There’s no doubt that for me this is the Agostino Rocca Andean Refuge, which we built in 2012. The refuge was a donation from the Techint Group in honor of Agostino Rocca, who was a great lover of the mountains and of the Patagonian region in general. The company donated the refuge to the Club Andino Bariloche, and built it on Mount Tronador, up in the Paso de las Nubes. It was a really interesting project because of its symbolic and emotional significance for the company. For me, it was a totally different experience, as up until then I had been a very city person. I had to fly down to Bariloche several times to check on progress at the project, and in the course of the work, I got to know climbers and mountain guides. I remember the long trek up to the Tronador, which was some 14 km one way—and then you had turn round and go all the way back down again. They told me the trek would take six hours, and finally I did it in three: I made it, but you’d better not ask me how I managed to walk the next day!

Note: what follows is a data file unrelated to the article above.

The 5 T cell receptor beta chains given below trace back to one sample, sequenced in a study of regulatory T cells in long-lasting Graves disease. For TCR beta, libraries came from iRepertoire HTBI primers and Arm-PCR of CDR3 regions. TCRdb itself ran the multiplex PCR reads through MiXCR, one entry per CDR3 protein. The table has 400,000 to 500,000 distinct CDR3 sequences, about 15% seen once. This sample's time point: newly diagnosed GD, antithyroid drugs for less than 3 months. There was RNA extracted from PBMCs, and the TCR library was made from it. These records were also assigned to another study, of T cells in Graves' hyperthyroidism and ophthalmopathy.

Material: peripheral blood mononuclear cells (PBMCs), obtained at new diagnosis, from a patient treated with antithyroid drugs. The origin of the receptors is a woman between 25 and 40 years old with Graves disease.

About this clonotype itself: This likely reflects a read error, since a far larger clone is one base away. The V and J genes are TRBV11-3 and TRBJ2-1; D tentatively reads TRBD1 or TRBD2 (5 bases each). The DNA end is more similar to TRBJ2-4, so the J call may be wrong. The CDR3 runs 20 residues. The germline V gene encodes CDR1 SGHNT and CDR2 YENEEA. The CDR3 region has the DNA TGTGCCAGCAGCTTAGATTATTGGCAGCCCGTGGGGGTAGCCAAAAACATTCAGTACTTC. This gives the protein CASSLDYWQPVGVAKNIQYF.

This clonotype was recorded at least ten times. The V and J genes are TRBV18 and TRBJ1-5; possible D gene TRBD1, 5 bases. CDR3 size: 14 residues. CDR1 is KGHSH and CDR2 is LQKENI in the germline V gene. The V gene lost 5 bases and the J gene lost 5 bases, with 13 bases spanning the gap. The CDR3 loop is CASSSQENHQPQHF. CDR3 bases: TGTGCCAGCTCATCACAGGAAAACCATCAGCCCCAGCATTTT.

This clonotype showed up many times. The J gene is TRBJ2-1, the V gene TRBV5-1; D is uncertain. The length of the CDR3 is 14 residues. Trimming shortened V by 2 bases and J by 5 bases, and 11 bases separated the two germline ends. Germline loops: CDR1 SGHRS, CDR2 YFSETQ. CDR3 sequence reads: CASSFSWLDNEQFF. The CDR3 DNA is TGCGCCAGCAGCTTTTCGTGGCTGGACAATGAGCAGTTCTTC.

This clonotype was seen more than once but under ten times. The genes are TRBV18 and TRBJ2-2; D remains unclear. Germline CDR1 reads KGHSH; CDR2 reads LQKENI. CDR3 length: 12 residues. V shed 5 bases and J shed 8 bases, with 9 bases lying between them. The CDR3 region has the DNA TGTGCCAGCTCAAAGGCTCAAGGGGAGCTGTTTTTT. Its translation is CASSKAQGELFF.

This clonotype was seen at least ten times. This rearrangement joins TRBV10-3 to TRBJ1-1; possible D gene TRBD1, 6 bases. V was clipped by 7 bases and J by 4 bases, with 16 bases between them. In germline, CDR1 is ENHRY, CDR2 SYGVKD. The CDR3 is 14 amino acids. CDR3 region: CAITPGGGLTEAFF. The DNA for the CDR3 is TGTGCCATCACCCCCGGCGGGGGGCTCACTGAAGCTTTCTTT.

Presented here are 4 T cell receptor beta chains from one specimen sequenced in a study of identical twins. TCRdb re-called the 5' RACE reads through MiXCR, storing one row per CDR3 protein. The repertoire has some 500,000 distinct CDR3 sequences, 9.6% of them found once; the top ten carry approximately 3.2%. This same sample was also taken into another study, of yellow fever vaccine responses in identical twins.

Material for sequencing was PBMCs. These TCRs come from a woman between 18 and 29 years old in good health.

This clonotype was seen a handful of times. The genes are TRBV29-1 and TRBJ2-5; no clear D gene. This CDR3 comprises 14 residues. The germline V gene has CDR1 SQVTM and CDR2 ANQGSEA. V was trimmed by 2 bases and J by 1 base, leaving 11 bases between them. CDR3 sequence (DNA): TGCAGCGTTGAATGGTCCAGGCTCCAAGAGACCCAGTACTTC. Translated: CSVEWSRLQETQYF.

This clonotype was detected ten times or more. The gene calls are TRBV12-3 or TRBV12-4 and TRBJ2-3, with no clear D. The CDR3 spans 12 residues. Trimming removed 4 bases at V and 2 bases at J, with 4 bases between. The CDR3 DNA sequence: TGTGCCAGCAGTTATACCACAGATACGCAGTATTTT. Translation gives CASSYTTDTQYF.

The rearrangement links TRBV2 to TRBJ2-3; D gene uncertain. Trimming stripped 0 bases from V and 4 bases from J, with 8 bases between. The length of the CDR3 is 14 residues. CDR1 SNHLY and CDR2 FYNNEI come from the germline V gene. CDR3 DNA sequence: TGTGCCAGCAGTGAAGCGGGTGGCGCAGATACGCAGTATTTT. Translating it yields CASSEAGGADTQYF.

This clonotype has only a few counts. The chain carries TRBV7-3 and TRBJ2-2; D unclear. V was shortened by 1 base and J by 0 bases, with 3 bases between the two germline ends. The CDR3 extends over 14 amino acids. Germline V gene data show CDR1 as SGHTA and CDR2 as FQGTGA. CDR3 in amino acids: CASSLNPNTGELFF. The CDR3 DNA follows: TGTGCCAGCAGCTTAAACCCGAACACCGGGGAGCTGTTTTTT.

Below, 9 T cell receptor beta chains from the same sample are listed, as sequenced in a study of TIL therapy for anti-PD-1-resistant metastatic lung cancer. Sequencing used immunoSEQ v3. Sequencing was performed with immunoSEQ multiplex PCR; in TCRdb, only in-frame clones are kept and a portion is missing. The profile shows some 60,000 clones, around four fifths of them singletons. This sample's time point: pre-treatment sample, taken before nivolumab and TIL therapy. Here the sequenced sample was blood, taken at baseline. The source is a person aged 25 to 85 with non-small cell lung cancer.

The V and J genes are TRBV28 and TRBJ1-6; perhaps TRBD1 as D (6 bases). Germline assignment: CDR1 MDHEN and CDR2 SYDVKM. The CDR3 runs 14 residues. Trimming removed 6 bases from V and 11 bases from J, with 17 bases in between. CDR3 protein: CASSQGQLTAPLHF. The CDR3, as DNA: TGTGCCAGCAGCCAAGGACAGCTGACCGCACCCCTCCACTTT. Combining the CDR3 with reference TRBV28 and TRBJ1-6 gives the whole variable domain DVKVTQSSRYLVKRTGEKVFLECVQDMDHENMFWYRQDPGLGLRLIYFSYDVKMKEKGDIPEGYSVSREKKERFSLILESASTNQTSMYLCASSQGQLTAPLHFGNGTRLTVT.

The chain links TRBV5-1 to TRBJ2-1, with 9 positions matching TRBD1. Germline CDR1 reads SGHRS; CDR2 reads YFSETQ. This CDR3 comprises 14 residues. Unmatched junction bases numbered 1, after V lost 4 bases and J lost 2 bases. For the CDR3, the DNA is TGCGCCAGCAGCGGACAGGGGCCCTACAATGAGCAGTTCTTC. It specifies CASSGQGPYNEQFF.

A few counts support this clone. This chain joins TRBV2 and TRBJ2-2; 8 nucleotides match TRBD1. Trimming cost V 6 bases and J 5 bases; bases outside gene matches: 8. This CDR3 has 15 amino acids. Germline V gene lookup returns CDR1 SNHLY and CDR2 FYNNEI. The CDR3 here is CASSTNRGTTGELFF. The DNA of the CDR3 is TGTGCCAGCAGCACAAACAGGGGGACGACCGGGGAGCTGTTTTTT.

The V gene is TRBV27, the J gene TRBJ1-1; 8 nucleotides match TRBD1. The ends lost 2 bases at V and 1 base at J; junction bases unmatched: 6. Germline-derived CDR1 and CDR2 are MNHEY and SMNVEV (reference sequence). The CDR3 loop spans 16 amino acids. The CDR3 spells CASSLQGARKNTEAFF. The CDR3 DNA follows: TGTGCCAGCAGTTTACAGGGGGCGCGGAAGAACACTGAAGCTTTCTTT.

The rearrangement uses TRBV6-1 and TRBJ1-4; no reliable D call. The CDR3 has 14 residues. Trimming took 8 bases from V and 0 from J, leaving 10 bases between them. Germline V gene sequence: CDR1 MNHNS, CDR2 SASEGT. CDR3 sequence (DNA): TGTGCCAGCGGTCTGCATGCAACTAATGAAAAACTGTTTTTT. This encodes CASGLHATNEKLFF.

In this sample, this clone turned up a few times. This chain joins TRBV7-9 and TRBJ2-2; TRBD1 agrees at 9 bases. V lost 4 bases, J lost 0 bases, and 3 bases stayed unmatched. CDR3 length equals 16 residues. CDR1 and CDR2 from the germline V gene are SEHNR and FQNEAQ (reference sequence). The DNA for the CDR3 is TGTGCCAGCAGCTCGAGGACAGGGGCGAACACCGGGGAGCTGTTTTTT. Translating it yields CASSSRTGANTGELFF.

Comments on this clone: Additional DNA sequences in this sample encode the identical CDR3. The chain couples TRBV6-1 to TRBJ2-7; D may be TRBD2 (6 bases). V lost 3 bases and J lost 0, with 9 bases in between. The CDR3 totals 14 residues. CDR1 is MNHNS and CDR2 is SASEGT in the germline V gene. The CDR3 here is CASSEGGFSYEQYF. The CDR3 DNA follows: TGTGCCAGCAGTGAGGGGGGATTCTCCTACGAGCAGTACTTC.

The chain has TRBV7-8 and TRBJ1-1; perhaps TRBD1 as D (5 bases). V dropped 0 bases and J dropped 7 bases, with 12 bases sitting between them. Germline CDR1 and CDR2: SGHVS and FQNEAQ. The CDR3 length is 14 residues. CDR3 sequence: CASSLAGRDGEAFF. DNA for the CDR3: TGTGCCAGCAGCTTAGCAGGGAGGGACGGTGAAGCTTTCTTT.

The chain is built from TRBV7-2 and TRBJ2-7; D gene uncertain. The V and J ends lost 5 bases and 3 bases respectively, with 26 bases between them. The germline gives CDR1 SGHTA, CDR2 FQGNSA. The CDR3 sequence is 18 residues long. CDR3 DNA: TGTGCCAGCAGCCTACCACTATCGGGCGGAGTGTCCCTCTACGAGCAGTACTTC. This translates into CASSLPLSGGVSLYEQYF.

You gave a presentation at the International Engineering Congress, what would you like to highlight from that experience?
I was involved in the 2010 edition of the congress, specifically in the Women's Forum. I was working on the organizational side of things from Techint, collaborating with the Argentine Center of Engineers, as the moderator of the panel of Women in Engineering and Business. On that occasion, we gave a joint presentation with the Tenaris Gender Diversity Department, which had already been working on strategic issues to attract, promote and retain women in the company. Our paper was on gender diversity and it went down extremely well and was subsequently selected to be exhibited. We were singled out for praise in recognition of the excellent standard of the work presented.